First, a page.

Fresh seafood in Fano

While we were in Fano, we ate lunch at this must-visit local ristorantino called “Da Giulio.” We had to sit inside because it was incredibly windy and cold the day we were there, but the fish was hot and fresh. We split a tasting sampler for our primi, but had to “settle” for a standard fish stew for our secondi. We had wanted to get the infamous brodetto di Fano, a very slow cooked fish stew, but we learned that we had to have ordered that the day before, as it takes 24 hours to make. In any case, the tasting sampler turned out to be more food than we could possibly have imagined, fish done in more ways than I could understand after a litre of house prosecco, and the fish stew was extraordinary.

I can’t possibly go into all the details of this meal, it was a feast, but there were two dishes that stood out simply for the audacity of their preparation. The first dish was part of the sampler, and it consisted of whole scampi (including the antennae) poached very slowly at low-temperature in a saffron-infused bath of sea salt and olive oil. Apparently sea salt doesn’t readily dissolve in olive-oil (who knew), so the crystals stay intact and the scampi end up with only a very mild salty-saffroniness. The audacity comes in the serving, the whole preparation is plonked into a bowl, and you eat the scampi by fishing them out of the sea-salt mound beneath a covering of warm oil: first you get the eyes and head, then the body with feet, and finally the tail. You then have no choice but to peel the suckers with your fingers and plop them in your mouth. It is possibly the messiest thing I’ve ever eaten, but the flavour was phenomenal–tender, mildly salty, and just pure shrimp. It was beautiful.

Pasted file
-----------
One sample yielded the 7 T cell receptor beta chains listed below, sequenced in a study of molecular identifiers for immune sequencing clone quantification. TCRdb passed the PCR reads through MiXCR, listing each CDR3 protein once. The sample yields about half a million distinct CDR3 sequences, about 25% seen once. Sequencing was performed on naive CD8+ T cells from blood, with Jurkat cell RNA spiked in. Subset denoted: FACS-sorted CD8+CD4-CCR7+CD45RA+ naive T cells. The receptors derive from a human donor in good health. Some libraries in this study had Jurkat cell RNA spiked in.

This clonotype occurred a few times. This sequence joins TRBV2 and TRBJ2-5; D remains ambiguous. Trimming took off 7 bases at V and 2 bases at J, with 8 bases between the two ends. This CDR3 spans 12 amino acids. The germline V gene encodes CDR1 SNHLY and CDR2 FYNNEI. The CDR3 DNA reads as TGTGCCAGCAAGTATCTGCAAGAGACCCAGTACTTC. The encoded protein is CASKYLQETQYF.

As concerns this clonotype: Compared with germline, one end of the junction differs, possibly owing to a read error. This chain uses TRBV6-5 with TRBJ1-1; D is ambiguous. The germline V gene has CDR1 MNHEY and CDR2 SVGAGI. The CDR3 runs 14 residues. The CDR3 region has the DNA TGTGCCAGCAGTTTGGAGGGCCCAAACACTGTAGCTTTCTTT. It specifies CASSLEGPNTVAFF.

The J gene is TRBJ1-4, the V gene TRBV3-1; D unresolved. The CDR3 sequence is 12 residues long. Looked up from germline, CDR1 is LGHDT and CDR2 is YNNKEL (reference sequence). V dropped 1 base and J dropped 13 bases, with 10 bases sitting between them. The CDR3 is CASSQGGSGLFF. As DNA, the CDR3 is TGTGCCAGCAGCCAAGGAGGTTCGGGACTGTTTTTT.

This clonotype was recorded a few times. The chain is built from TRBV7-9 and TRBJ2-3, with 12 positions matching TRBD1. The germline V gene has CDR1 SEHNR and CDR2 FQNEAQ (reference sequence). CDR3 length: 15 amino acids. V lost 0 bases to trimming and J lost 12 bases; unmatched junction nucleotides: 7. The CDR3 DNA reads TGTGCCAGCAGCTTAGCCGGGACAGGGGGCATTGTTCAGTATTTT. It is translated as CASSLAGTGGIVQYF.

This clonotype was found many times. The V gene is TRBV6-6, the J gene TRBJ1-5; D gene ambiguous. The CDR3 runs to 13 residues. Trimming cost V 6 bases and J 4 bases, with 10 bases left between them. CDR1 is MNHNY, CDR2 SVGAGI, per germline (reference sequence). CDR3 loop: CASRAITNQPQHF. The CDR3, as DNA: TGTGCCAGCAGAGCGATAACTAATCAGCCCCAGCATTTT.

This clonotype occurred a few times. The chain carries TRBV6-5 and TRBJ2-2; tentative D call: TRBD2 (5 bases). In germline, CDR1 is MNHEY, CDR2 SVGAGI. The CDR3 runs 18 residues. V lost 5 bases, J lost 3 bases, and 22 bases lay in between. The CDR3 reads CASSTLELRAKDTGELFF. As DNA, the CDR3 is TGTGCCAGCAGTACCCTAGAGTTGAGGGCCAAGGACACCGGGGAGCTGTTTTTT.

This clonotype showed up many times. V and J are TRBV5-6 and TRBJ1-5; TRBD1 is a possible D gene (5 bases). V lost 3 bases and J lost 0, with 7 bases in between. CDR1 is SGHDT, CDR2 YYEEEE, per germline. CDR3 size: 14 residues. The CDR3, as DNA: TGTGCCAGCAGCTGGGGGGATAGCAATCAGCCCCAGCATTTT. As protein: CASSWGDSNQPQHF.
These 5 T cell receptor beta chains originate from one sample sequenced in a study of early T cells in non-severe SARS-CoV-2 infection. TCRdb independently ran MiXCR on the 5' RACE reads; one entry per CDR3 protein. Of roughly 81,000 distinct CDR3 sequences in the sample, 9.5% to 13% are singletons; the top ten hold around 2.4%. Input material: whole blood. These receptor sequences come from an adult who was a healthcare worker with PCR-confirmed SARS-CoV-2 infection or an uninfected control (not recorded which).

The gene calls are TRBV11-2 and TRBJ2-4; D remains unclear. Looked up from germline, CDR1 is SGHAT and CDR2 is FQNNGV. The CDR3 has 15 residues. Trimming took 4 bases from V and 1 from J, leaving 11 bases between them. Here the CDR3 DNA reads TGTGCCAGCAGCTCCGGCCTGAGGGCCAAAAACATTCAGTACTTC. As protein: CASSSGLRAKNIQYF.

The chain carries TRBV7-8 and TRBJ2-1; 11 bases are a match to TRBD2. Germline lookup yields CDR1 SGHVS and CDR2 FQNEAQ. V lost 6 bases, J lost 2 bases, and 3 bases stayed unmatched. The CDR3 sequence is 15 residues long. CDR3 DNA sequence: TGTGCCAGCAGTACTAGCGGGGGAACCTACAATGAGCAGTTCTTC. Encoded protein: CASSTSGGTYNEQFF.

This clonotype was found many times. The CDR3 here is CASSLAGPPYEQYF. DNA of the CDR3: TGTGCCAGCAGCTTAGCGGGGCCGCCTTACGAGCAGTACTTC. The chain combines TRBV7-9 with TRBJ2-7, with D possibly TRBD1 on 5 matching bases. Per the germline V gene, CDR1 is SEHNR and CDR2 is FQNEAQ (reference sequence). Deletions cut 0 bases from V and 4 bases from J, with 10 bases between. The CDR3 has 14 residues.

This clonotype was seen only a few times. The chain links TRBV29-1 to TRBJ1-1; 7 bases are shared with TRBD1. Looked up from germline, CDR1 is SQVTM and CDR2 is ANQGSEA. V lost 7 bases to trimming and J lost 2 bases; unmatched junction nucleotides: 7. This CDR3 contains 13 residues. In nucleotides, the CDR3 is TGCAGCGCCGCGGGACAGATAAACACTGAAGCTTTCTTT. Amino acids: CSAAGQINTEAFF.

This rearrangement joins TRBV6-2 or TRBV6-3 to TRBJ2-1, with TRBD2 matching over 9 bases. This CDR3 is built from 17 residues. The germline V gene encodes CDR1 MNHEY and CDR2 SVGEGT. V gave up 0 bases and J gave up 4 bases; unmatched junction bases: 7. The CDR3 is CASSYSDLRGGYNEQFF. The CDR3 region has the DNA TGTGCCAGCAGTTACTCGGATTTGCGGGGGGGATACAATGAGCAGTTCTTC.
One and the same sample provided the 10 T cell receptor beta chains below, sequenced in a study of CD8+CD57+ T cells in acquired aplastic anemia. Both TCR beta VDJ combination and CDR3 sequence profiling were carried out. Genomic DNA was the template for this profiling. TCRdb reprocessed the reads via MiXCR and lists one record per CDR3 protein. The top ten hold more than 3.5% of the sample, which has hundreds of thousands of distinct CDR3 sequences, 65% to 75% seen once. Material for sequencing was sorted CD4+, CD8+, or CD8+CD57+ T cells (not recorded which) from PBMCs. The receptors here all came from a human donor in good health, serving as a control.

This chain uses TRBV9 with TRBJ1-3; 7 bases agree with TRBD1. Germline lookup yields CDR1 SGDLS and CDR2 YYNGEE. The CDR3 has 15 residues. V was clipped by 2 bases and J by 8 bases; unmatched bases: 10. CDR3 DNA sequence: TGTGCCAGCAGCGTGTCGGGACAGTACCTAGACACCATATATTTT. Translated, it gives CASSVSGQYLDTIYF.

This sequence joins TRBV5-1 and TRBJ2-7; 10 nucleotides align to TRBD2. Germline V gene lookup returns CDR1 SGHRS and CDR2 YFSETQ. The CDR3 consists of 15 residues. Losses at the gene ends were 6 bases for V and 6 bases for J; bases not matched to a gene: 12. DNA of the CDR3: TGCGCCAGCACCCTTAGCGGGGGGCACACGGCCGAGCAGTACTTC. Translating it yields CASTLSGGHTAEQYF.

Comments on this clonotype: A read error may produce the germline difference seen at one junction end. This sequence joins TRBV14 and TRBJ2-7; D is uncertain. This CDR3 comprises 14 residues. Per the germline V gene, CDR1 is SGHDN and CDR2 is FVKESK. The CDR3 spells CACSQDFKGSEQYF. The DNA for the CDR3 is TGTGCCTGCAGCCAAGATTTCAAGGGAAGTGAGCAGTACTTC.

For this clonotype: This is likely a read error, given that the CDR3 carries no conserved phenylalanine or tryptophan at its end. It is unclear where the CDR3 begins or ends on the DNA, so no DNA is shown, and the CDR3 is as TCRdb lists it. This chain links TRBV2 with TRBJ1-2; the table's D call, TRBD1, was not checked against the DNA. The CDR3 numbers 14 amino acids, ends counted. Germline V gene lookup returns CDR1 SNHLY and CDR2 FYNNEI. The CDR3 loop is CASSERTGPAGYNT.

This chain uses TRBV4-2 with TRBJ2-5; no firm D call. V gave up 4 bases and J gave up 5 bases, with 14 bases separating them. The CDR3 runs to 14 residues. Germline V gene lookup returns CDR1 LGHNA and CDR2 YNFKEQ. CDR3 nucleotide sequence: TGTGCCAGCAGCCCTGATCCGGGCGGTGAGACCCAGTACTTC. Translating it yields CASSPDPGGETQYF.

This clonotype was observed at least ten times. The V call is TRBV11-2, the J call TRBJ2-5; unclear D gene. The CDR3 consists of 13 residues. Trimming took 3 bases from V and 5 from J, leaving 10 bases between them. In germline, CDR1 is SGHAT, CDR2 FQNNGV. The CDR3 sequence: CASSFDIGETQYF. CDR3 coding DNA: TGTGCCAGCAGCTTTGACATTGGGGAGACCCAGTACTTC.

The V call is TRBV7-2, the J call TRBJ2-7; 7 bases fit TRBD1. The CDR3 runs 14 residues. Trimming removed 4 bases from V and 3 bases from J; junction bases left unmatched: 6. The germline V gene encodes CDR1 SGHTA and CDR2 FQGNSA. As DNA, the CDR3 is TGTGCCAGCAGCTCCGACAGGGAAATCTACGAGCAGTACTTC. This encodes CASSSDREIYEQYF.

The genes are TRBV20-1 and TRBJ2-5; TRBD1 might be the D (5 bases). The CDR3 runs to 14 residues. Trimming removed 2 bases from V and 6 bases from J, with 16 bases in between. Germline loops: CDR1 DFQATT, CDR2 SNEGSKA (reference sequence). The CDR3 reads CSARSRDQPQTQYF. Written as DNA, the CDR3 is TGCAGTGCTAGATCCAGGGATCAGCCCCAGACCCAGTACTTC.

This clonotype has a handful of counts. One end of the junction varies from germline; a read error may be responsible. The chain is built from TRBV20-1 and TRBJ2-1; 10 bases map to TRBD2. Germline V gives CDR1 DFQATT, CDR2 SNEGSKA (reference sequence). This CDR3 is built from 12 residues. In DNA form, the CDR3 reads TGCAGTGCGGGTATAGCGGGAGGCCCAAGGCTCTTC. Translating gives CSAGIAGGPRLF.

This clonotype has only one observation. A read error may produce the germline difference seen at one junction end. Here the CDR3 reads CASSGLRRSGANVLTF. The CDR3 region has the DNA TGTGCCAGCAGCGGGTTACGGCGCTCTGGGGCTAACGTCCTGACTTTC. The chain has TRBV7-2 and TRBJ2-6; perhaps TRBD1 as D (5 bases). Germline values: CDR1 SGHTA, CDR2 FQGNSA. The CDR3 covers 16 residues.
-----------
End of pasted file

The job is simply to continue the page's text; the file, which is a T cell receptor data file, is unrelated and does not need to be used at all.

Scampi cooked in olive oil with coarse sea salt and saffron

Scampi cooked in olive oil with coarse sea salt and saffron

The second audacious dish was the fish stew. It came served in the gigantic pan in which it was cooked, and it looked like nothing so much as a pile of whatever was caught this morning cut into chunks and cooked in fish broth; which it was. It was fabulous–tender pieces of fish I didn’t recognize, seasoned beautifully, and served with no fuss.

I may never get back to this restaurant, but this meal will probably be one of the 10 best meals I ever have. It is a beautiful memory of the smell of salt air, the wind whipping the Adriatic, jugs of prosecco, and being warm in a big room suffused with the smell of roasting fish.

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